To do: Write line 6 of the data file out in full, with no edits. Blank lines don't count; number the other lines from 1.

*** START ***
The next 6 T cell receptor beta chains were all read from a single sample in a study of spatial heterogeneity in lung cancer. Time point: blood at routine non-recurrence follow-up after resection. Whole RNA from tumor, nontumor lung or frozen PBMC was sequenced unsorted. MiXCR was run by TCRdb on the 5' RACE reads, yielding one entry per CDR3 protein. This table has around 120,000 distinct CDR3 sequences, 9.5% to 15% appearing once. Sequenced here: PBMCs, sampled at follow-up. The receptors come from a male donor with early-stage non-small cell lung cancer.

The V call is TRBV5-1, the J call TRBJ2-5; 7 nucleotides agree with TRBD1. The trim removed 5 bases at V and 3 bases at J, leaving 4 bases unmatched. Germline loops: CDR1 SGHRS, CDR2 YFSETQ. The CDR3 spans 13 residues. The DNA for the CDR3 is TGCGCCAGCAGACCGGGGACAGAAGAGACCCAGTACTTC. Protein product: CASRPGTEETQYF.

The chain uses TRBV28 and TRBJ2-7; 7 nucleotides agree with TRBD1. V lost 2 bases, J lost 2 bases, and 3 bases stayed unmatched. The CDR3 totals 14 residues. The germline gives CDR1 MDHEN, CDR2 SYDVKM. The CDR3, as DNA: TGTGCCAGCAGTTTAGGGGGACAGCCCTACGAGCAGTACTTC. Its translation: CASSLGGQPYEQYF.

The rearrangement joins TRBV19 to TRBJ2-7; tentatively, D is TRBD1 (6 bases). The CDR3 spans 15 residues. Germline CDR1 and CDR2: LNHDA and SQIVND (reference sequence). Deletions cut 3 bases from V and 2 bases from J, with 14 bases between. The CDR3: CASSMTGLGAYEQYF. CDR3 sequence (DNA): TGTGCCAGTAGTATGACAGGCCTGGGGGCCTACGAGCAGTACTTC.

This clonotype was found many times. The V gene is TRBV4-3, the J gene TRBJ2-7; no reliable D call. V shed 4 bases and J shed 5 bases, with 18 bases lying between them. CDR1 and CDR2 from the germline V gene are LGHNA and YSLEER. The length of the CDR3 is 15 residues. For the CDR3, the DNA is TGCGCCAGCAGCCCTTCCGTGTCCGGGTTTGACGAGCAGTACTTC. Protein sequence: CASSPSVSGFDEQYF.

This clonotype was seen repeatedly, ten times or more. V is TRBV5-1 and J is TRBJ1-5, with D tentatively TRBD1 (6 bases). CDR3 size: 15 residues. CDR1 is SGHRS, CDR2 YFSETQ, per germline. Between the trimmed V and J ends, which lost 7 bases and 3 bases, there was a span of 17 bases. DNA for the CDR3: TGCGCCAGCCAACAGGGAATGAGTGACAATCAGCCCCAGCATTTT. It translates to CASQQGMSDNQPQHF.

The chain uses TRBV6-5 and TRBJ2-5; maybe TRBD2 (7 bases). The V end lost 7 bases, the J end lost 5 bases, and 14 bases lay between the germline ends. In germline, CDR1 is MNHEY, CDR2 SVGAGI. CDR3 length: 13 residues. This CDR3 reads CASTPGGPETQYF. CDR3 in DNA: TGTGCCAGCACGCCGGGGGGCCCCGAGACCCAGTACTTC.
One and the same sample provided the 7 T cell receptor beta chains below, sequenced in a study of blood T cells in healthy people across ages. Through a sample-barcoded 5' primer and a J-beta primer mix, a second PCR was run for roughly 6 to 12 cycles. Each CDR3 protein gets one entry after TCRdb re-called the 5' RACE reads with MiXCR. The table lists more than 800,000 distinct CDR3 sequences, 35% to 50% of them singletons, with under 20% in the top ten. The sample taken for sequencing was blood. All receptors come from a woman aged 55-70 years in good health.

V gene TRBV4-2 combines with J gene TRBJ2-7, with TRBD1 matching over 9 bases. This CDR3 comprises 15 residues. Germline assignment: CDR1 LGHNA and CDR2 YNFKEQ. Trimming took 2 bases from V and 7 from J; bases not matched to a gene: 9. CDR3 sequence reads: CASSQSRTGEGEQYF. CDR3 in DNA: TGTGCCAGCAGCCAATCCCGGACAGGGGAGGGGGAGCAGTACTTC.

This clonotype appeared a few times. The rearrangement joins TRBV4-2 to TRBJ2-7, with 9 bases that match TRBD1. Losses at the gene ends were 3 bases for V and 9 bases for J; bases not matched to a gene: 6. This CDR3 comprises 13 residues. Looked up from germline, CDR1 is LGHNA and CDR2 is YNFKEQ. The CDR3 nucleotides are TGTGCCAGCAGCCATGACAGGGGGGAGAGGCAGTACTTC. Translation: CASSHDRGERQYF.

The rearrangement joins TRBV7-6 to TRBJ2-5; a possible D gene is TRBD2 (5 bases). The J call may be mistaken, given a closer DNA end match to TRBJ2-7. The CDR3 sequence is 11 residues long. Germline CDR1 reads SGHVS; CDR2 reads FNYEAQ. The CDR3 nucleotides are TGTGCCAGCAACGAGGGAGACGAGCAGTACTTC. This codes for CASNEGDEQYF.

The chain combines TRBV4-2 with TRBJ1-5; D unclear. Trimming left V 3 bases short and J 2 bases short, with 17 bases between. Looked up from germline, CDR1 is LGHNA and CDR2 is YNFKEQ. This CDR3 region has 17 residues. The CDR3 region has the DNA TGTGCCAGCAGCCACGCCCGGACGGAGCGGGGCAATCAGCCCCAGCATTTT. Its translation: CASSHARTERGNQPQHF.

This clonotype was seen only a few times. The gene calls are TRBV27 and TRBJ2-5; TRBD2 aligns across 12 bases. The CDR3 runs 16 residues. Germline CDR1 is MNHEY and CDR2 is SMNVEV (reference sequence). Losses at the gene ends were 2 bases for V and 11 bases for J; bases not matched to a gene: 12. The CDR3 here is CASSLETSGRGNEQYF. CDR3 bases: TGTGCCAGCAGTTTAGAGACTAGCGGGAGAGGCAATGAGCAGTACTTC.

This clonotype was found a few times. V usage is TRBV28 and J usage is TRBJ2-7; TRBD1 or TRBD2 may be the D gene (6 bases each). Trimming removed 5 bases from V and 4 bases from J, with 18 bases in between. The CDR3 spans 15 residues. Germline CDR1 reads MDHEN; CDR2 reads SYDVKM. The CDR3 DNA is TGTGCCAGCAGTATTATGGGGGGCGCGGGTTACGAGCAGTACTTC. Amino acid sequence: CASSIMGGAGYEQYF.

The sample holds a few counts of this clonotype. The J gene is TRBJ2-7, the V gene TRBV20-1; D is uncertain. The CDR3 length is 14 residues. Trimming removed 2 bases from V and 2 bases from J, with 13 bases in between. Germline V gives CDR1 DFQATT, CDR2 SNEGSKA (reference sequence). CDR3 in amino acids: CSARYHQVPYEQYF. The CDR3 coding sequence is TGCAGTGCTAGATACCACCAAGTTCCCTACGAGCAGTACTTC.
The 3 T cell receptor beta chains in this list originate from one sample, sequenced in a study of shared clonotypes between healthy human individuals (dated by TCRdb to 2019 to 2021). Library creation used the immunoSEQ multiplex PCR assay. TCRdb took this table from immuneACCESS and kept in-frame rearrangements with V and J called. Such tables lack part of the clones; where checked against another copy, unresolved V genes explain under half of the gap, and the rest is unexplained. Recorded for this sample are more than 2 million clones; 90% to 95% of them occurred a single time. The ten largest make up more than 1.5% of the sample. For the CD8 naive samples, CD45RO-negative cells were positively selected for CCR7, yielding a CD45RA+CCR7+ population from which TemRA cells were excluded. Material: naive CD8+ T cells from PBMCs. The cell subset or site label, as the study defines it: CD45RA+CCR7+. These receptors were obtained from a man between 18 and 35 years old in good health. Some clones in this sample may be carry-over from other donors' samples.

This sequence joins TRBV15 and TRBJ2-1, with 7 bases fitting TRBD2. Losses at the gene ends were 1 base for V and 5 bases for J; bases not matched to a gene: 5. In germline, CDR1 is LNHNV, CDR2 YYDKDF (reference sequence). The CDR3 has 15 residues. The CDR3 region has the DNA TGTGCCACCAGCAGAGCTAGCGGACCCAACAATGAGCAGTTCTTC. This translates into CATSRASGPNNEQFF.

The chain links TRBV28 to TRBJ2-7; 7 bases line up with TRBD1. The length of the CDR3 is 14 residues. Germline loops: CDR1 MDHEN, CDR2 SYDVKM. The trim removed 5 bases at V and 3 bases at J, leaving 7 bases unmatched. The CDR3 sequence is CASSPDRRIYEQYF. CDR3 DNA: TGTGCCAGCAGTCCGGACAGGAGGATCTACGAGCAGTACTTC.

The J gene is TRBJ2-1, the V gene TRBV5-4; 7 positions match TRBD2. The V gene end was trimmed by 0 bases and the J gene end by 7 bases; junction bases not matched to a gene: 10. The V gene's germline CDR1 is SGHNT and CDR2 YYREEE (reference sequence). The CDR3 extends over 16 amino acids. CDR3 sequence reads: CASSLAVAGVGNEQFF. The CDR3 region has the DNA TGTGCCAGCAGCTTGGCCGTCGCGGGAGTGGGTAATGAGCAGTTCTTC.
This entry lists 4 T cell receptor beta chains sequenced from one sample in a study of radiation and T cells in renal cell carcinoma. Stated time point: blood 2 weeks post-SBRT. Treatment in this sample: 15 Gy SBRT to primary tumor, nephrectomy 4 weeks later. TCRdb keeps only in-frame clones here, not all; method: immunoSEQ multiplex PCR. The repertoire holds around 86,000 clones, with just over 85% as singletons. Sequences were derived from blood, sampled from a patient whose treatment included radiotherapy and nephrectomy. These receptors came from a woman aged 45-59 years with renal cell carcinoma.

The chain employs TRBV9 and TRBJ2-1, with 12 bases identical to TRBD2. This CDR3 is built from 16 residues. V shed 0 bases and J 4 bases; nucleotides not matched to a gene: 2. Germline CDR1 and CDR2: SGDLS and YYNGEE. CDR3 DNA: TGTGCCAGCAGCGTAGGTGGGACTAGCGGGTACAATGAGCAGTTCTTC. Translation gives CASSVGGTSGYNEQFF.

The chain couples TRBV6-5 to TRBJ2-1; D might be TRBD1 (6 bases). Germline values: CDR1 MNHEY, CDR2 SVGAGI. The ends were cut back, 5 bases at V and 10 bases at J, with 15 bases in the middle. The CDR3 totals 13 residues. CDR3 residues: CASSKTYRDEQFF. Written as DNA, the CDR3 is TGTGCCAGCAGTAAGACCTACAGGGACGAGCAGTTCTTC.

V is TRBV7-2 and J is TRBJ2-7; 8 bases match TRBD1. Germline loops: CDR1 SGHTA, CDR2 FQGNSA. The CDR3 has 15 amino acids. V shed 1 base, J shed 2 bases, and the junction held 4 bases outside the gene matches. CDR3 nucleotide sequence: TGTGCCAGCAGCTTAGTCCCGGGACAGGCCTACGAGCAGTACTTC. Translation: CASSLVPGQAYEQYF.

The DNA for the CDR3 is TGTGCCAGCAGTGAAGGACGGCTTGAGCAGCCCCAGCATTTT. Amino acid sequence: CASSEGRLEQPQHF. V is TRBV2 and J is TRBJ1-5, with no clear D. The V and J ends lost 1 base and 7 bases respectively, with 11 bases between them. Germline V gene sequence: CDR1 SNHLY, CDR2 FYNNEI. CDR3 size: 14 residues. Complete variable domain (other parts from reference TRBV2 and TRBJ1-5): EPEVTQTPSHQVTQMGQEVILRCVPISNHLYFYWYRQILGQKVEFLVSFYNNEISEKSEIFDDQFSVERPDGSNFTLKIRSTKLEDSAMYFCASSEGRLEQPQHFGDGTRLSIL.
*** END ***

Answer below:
This clonotype was seen repeatedly, ten times or more. V is TRBV5-1 and J is TRBJ1-5, with D tentatively TRBD1 (6 bases). CDR3 size: 15 residues. CDR1 is SGHRS, CDR2 YFSETQ, per germline. Between the trimmed V and J ends, which lost 7 bases and 3 bases, there was a span of 17 bases. DNA for the CDR3: TGCGCCAGCCAACAGGGAATGAGTGACAATCAGCCCCAGCATTTT. It translates to CASQQGMSDNQPQHF.